• Documentaries: In almost all circumstances feature-length documentaries intended for theatrical distribution will be classified as ‘specialised’ because non-fiction cinema tends to have a narrower appeal than fiction.
  • Archive / Classic films: Films from the beginning of cinema’s history until the last 10-20 years, older titles shown again on the big screen so that today’s audiences can experience important or overlooked titles in their original format.
  • Artists Film / Experimenta: Feature-length films or programmes of shorts that express an artistic vision or particularly experiment with the film form for aesthetic purposes.
  • Short Film Programmes: Short films give new film makers a chance to learn their craft, find their cinematic voice and to see how audiences respond to their work.  Classic short films can give audiences the chance to see the first films by now famous filmmakers, and students of filmmaking the chance to see the format at its best. For these reasons, feature-length (70 mins+) programmes of short films will be considered.
  • Other Criteria: Films that fall outside of the above parameters may also be considered on the basis of unusual or undefinable genres; complex and challenging subject matter; innovative or unconventional storytelling/narrative structure. Films with stories and subjects relating to diversity (for example Black, Asian and minority ethnic people; disability; LGBT) may also be classified as ‘specialised’.
  • British film: ‘British’ films are those that are in receipt of a ‘Certificate of a British Film’ under the terms of Schedule 1 of the Films Act 1985 as amended i.e. films that pass the UK’s Cultural Test. ‘British’ films do not include films certified as British under any of the UK’s co-production treaties or under the European Convention on Cinematographic Co-Production for the purposes of eligibility for this funding. 

What is the BFI Forever Film plan?
Film Forever is the BFI’s plan for 2012-2017. It covers all BFI activity and will be funded by grant in aid from the Department for Culture, Media and Sport and an anticipated increased share of National Lottery receipts, as well as relying on growth in our earned income including fundraising and new entrepreneurial activity. More information.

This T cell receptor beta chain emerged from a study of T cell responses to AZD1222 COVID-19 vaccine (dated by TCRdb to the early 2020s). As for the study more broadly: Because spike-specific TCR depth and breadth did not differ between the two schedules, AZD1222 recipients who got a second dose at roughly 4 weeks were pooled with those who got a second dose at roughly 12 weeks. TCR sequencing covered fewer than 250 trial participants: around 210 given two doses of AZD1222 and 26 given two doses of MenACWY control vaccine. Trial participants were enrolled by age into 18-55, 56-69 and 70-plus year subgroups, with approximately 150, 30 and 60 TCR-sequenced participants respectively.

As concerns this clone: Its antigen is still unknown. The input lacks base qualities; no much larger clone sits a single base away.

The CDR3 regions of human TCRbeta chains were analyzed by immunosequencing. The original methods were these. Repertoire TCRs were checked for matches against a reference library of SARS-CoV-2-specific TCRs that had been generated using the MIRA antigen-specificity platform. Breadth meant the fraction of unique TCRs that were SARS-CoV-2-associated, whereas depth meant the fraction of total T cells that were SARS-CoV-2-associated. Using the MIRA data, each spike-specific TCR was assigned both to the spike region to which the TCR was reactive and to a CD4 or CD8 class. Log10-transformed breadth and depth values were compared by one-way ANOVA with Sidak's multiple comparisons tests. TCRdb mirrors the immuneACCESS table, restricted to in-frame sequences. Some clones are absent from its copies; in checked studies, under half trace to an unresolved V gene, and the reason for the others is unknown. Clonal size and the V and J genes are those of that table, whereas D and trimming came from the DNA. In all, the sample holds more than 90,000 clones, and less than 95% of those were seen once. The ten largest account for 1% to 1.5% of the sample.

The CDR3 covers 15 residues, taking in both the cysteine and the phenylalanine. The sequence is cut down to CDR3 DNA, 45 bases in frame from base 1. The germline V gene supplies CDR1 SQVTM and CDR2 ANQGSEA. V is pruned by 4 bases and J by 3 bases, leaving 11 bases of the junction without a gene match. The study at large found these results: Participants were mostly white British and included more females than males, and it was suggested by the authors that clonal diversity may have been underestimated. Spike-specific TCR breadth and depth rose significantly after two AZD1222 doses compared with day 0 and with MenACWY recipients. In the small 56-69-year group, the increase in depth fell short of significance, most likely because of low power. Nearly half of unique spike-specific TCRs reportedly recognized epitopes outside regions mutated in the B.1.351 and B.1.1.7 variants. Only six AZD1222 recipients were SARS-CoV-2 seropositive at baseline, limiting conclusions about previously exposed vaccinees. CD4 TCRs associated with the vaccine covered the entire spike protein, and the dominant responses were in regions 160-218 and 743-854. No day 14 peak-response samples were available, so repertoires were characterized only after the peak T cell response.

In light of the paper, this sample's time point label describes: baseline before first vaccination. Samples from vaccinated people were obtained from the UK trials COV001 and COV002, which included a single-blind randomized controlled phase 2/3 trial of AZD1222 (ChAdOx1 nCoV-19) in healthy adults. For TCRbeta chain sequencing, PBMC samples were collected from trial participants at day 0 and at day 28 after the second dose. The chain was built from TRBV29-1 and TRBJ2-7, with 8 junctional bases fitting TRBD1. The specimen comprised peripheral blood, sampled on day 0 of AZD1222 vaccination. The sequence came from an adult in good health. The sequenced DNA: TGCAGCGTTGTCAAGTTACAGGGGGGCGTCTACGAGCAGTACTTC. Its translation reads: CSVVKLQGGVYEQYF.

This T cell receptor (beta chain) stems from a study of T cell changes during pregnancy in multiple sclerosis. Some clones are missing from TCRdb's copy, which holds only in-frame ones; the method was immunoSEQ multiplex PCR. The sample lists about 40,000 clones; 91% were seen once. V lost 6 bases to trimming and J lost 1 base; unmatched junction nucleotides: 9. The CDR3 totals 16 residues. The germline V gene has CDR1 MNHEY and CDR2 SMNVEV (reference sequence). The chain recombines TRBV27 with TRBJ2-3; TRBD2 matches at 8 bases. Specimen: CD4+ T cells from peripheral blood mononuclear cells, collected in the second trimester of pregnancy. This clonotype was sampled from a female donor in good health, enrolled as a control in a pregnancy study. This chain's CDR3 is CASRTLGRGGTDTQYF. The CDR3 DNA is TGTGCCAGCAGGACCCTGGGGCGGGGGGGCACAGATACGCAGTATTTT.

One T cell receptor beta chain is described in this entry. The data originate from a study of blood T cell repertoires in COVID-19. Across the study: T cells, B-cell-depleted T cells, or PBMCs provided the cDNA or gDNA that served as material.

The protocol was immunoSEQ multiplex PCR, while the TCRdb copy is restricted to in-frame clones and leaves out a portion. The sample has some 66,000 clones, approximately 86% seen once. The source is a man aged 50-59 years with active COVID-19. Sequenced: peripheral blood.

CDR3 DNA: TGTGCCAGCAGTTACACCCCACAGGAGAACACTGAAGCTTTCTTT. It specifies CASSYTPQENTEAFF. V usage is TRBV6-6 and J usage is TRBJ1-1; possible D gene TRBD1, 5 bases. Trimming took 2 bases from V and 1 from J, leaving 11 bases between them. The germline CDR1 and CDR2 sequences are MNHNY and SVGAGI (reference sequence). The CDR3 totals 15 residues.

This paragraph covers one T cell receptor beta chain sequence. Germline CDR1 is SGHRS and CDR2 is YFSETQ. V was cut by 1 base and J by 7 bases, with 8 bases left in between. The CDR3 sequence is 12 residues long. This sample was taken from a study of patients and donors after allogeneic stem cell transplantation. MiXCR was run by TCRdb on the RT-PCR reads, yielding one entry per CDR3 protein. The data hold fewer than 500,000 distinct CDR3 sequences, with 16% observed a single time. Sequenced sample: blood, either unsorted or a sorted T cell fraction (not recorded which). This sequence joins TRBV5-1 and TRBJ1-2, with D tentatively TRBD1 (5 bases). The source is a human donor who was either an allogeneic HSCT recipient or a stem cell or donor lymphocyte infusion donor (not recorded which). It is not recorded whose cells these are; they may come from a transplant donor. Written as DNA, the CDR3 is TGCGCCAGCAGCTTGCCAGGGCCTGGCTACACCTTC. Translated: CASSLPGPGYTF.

What are the other Hub regions?
The other Hub regions are Film Hub Central East, Film Hub London, Film Hub North West Central, Film Hub Northern Ireland, Film Hub Scotland, Film Hub South East and Film Hub South West & West Midlands and Film Hub North. More information.

Where can I find information about the BFI Film Festival Fund?
The BFI has allocated Lottery funding of £1 million per year, for the four years from 2013-2017, to the Film Festival Fund. As part of the Audience Fund, the Film Festival Fund seeks to support festivals which provide a greater depth and breadth of film and increase choice to audiences across the UK as well as increasing audiences for specialised and independent British film. More information.

Where can I find information about the BFI Programme Development Fund?
The Programming Development Fund is intrinsically linked to the BFI’s pioneering UK Audience Network, set to launch autumn 2013, which will see a varied range of partners across the country working together to bring diverse and engaging film experiences to as many people as possible. As set out in its Film Forever five year plan, the BFI aims to increase the size, diversity and geographic spread of audiences viewing specialised and independent British films and the Programming Development fund and ground-breaking UK Audience Network will be central to achieving this goal. More information.

Where can I find information about the BFI 5-19 Education Scheme?
The BFI’s Film Education Scheme 2013-2017, delivered by Film Nation UK, follows on from overwhelmingly positive feedback for our 5-19 education plans, as set out in the New Horizons for UK Film consultation document.Working alongside partners in England, Northern Ireland, Scotland and Wales, we intend to achieve a significant step change in the level of provision, delivering a wide range of activities to encourage watching, making and critical understanding of film for 5-19 year olds across the UK in one easy and accessible offer. More information.

Where can I find information about the BFI Neighbourhood Cinema Scheme?
BFI Neighbourhood Cinema helps people to create a cinema experience in their local community venue. Find out about the pilot touring fund for new community venues and the equipment fund. More information.